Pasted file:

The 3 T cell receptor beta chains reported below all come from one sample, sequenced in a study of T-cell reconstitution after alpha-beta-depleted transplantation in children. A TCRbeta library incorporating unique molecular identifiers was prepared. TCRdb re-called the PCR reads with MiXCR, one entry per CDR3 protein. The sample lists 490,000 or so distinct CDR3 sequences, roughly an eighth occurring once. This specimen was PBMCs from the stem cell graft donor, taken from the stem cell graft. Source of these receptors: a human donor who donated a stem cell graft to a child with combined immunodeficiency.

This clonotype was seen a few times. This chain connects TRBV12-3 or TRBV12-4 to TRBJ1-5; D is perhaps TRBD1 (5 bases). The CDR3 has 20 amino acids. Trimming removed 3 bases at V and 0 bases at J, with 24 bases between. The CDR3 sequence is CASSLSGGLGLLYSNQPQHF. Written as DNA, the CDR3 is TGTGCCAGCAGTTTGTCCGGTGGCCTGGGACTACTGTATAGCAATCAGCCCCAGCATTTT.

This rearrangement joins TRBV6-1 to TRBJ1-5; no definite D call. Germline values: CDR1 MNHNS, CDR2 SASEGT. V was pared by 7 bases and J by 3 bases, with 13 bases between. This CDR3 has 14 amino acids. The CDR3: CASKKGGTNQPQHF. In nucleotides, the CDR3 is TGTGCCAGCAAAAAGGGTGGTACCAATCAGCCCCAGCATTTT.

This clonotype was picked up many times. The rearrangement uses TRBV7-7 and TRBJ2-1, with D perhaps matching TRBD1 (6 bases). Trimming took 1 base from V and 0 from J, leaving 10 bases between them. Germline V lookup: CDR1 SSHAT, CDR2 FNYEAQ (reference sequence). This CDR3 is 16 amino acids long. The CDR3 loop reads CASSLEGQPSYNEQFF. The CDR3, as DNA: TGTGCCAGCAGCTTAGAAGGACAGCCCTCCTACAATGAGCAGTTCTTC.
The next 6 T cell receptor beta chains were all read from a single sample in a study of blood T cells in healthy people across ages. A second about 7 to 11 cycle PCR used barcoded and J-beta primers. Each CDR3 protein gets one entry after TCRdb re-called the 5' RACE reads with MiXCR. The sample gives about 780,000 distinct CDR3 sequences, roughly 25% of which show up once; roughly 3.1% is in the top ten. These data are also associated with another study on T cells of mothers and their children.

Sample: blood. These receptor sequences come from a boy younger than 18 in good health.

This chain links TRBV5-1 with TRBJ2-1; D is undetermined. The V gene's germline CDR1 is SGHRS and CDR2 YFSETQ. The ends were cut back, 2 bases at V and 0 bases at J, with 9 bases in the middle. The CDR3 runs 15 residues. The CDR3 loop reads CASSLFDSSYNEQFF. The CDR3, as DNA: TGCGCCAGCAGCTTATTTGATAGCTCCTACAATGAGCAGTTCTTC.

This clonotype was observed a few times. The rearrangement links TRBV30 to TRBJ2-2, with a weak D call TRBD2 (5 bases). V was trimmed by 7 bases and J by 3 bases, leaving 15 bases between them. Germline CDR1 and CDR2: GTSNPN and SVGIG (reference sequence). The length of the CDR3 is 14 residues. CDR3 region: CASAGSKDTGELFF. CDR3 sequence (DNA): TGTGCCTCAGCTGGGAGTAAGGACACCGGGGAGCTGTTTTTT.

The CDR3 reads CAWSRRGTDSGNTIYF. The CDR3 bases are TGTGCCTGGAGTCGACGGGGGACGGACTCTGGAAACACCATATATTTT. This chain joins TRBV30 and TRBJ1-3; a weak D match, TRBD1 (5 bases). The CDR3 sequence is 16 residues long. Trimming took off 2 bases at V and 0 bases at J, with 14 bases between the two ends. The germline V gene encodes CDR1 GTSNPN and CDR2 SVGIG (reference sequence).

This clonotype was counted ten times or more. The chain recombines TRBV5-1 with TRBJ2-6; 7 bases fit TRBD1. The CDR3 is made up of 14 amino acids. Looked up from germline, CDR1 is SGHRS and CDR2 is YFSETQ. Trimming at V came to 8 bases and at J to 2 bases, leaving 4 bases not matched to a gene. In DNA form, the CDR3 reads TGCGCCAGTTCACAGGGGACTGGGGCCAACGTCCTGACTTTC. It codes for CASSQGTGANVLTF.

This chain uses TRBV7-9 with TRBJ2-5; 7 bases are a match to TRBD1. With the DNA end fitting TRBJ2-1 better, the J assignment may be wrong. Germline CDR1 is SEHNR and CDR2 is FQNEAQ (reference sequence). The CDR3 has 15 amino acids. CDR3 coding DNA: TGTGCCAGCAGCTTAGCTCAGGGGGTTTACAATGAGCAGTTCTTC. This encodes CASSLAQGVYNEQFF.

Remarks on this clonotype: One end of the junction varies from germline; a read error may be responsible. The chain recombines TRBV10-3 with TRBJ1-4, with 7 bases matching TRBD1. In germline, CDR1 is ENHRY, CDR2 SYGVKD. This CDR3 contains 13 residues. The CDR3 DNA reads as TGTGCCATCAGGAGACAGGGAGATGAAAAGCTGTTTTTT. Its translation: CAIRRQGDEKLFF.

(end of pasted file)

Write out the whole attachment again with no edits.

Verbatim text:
The 3 T cell receptor beta chains reported below all come from one sample, sequenced in a study of T-cell reconstitution after alpha-beta-depleted transplantation in children. A TCRbeta library incorporating unique molecular identifiers was prepared. TCRdb re-called the PCR reads with MiXCR, one entry per CDR3 protein. The sample lists 490,000 or so distinct CDR3 sequences, roughly an eighth occurring once. This specimen was PBMCs from the stem cell graft donor, taken from the stem cell graft. Source of these receptors: a human donor who donated a stem cell graft to a child with combined immunodeficiency.

This clonotype was seen a few times. This chain connects TRBV12-3 or TRBV12-4 to TRBJ1-5; D is perhaps TRBD1 (5 bases). The CDR3 has 20 amino acids. Trimming removed 3 bases at V and 0 bases at J, with 24 bases between. The CDR3 sequence is CASSLSGGLGLLYSNQPQHF. Written as DNA, the CDR3 is TGTGCCAGCAGTTTGTCCGGTGGCCTGGGACTACTGTATAGCAATCAGCCCCAGCATTTT.

This rearrangement joins TRBV6-1 to TRBJ1-5; no definite D call. Germline values: CDR1 MNHNS, CDR2 SASEGT. V was pared by 7 bases and J by 3 bases, with 13 bases between. This CDR3 has 14 amino acids. The CDR3: CASKKGGTNQPQHF. In nucleotides, the CDR3 is TGTGCCAGCAAAAAGGGTGGTACCAATCAGCCCCAGCATTTT.

This clonotype was picked up many times. The rearrangement uses TRBV7-7 and TRBJ2-1, with D perhaps matching TRBD1 (6 bases). Trimming took 1 base from V and 0 from J, leaving 10 bases between them. Germline V lookup: CDR1 SSHAT, CDR2 FNYEAQ (reference sequence). This CDR3 is 16 amino acids long. The CDR3 loop reads CASSLEGQPSYNEQFF. The CDR3, as DNA: TGTGCCAGCAGCTTAGAAGGACAGCCCTCCTACAATGAGCAGTTCTTC.
The next 6 T cell receptor beta chains were all read from a single sample in a study of blood T cells in healthy people across ages. A second about 7 to 11 cycle PCR used barcoded and J-beta primers. Each CDR3 protein gets one entry after TCRdb re-called the 5' RACE reads with MiXCR. The sample gives about 780,000 distinct CDR3 sequences, roughly 25% of which show up once; roughly 3.1% is in the top ten. These data are also associated with another study on T cells of mothers and their children.

Sample: blood. These receptor sequences come from a boy younger than 18 in good health.

This chain links TRBV5-1 with TRBJ2-1; D is undetermined. The V gene's germline CDR1 is SGHRS and CDR2 YFSETQ. The ends were cut back, 2 bases at V and 0 bases at J, with 9 bases in the middle. The CDR3 runs 15 residues. The CDR3 loop reads CASSLFDSSYNEQFF. The CDR3, as DNA: TGCGCCAGCAGCTTATTTGATAGCTCCTACAATGAGCAGTTCTTC.

This clonotype was observed a few times. The rearrangement links TRBV30 to TRBJ2-2, with a weak D call TRBD2 (5 bases). V was trimmed by 7 bases and J by 3 bases, leaving 15 bases between them. Germline CDR1 and CDR2: GTSNPN and SVGIG (reference sequence). The length of the CDR3 is 14 residues. CDR3 region: CASAGSKDTGELFF. CDR3 sequence (DNA): TGTGCCTCAGCTGGGAGTAAGGACACCGGGGAGCTGTTTTTT.

The CDR3 reads CAWSRRGTDSGNTIYF. The CDR3 bases are TGTGCCTGGAGTCGACGGGGGACGGACTCTGGAAACACCATATATTTT. This chain joins TRBV30 and TRBJ1-3; a weak D match, TRBD1 (5 bases). The CDR3 sequence is 16 residues long. Trimming took off 2 bases at V and 0 bases at J, with 14 bases between the two ends. The germline V gene encodes CDR1 GTSNPN and CDR2 SVGIG (reference sequence).

This clonotype was counted ten times or more. The chain recombines TRBV5-1 with TRBJ2-6; 7 bases fit TRBD1. The CDR3 is made up of 14 amino acids. Looked up from germline, CDR1 is SGHRS and CDR2 is YFSETQ. Trimming at V came to 8 bases and at J to 2 bases, leaving 4 bases not matched to a gene. In DNA form, the CDR3 reads TGCGCCAGTTCACAGGGGACTGGGGCCAACGTCCTGACTTTC. It codes for CASSQGTGANVLTF.

This chain uses TRBV7-9 with TRBJ2-5; 7 bases are a match to TRBD1. With the DNA end fitting TRBJ2-1 better, the J assignment may be wrong. Germline CDR1 is SEHNR and CDR2 is FQNEAQ (reference sequence). The CDR3 has 15 amino acids. CDR3 coding DNA: TGTGCCAGCAGCTTAGCTCAGGGGGTTTACAATGAGCAGTTCTTC. This encodes CASSLAQGVYNEQFF.

Remarks on this clonotype: One end of the junction varies from germline; a read error may be responsible. The chain recombines TRBV10-3 with TRBJ1-4, with 7 bases matching TRBD1. In germline, CDR1 is ENHRY, CDR2 SYGVKD. This CDR3 contains 13 residues. The CDR3 DNA reads as TGTGCCATCAGGAGACAGGGAGATGAAAAGCTGTTTTTT. Its translation: CAIRRQGDEKLFF.